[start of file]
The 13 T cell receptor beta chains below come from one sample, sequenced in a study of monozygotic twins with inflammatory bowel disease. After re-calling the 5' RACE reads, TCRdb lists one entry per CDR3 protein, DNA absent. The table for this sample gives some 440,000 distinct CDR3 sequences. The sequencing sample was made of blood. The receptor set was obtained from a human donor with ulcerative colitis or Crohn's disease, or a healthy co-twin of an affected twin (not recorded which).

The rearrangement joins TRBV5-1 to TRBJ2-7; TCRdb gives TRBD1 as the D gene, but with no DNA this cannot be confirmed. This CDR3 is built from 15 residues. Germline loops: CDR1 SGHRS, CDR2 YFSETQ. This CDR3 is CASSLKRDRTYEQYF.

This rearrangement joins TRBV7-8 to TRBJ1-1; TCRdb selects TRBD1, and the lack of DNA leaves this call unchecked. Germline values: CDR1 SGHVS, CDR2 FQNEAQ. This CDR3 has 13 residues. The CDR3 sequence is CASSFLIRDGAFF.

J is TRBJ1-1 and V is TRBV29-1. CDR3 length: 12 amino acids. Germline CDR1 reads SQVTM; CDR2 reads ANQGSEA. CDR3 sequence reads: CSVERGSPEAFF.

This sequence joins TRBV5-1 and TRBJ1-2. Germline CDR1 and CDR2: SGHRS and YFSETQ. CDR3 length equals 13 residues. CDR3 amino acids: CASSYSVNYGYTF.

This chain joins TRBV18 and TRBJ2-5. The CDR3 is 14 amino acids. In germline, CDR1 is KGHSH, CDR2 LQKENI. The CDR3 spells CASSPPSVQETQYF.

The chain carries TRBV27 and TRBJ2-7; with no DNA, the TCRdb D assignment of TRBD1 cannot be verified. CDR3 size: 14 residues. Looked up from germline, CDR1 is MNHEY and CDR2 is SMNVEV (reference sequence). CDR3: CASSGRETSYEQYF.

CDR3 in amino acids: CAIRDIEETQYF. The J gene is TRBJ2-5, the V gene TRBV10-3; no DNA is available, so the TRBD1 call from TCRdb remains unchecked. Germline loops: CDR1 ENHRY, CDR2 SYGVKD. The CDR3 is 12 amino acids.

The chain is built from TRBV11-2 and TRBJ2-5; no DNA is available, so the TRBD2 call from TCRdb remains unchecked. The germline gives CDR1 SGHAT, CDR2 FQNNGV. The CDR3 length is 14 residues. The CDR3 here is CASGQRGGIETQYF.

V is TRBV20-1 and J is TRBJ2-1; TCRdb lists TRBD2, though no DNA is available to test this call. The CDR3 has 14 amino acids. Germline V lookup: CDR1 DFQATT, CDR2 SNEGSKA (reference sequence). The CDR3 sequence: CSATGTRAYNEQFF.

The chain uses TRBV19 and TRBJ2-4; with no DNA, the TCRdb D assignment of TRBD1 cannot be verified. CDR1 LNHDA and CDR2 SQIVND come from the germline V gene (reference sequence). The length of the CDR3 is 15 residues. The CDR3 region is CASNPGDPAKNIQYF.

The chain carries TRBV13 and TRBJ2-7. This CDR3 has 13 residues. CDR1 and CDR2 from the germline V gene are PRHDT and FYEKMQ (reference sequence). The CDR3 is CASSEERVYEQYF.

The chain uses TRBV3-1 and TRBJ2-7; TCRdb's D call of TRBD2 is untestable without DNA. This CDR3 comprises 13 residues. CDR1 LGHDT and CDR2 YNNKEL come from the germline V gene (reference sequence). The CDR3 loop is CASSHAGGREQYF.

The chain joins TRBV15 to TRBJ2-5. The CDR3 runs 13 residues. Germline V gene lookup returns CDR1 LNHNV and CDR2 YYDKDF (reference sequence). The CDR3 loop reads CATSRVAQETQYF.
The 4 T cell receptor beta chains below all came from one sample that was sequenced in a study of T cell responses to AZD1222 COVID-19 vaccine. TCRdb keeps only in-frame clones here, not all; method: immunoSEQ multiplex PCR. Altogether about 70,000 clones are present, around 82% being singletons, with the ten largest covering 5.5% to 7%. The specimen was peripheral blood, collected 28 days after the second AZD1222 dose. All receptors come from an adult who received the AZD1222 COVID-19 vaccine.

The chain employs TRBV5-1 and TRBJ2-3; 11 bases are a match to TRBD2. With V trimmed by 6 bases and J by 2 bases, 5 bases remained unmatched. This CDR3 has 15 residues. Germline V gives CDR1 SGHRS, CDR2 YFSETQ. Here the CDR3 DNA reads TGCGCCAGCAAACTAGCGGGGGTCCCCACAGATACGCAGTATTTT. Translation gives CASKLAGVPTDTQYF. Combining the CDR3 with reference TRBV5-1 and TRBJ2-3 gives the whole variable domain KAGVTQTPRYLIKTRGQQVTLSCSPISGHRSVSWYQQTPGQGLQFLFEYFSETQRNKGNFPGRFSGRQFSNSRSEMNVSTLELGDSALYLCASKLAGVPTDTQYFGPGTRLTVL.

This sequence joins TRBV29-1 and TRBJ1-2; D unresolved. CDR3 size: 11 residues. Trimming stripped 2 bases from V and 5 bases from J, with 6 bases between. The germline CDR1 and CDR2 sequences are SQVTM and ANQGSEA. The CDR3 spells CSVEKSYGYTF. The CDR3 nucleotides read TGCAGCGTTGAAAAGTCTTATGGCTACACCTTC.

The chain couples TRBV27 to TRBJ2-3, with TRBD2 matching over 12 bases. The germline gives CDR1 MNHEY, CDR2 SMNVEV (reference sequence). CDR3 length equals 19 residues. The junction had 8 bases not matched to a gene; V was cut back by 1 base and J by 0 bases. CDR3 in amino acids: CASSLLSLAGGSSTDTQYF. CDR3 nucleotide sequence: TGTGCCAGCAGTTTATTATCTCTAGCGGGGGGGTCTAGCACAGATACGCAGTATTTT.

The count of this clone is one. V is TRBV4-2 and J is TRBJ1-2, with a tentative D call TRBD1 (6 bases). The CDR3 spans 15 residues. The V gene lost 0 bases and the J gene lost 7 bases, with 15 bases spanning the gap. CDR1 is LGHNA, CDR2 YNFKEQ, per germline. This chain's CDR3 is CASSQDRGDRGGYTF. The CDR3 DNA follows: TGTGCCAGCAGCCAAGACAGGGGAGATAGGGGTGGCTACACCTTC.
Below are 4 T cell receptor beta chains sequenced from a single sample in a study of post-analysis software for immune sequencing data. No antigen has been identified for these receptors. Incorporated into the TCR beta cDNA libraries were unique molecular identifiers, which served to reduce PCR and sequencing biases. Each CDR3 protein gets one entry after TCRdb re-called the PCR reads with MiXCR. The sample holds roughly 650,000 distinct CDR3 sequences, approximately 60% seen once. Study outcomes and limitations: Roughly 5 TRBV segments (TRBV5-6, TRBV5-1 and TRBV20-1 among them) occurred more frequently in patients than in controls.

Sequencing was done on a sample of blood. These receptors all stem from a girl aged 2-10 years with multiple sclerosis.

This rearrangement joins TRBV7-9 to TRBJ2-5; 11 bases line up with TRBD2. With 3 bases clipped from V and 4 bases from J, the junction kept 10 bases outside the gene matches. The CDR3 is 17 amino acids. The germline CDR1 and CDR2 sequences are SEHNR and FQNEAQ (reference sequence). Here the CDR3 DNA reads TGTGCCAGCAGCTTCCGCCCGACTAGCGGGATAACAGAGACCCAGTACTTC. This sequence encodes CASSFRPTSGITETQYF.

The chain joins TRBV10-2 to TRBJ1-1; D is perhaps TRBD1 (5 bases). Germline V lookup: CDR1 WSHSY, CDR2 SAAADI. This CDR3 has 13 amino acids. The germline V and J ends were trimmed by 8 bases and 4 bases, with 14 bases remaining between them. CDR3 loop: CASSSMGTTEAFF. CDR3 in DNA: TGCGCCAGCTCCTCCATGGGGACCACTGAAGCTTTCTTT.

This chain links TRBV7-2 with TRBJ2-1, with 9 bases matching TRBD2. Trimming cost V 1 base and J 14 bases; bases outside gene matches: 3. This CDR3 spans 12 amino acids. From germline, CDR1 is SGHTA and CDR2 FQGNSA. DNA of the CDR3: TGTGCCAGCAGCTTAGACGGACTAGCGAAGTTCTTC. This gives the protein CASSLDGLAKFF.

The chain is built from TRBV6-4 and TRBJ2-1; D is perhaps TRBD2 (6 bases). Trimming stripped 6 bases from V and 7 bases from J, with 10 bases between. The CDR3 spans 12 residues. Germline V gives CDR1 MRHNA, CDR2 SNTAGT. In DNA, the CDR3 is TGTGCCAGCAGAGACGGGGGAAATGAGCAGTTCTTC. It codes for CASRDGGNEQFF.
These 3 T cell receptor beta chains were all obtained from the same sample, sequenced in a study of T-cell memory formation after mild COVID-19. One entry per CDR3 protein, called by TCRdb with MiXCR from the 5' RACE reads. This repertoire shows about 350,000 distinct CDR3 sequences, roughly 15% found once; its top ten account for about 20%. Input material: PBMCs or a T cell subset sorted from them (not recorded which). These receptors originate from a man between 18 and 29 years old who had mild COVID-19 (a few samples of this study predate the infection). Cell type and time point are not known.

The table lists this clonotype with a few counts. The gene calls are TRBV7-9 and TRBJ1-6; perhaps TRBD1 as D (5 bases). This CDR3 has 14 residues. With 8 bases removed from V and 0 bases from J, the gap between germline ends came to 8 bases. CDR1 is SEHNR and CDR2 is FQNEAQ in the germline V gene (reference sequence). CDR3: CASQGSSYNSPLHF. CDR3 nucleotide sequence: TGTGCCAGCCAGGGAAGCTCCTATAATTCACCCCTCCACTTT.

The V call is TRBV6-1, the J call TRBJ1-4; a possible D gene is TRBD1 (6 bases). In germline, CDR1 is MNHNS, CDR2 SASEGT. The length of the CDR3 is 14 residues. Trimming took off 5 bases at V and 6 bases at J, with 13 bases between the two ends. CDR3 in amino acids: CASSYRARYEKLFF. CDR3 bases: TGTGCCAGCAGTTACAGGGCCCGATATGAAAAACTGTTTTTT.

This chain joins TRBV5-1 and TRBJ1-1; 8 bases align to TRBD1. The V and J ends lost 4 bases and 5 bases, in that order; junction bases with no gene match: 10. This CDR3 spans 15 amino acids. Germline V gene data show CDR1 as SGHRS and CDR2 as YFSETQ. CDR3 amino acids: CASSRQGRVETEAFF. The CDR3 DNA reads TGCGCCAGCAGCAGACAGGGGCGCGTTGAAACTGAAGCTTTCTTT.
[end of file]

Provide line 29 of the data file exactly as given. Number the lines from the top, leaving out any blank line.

This chain joins TRBV5-1 and TRBJ1-1; 8 bases align to TRBD1. The V and J ends lost 4 bases and 5 bases, in that order; junction bases with no gene match: 10. This CDR3 spans 15 amino acids. Germline V gene data show CDR1 as SGHRS and CDR2 as YFSETQ. CDR3 amino acids: CASSRQGRVETEAFF. The CDR3 DNA reads TGCGCCAGCAGCAGACAGGGGCGCGTTGAAACTGAAGCTTTCTTT.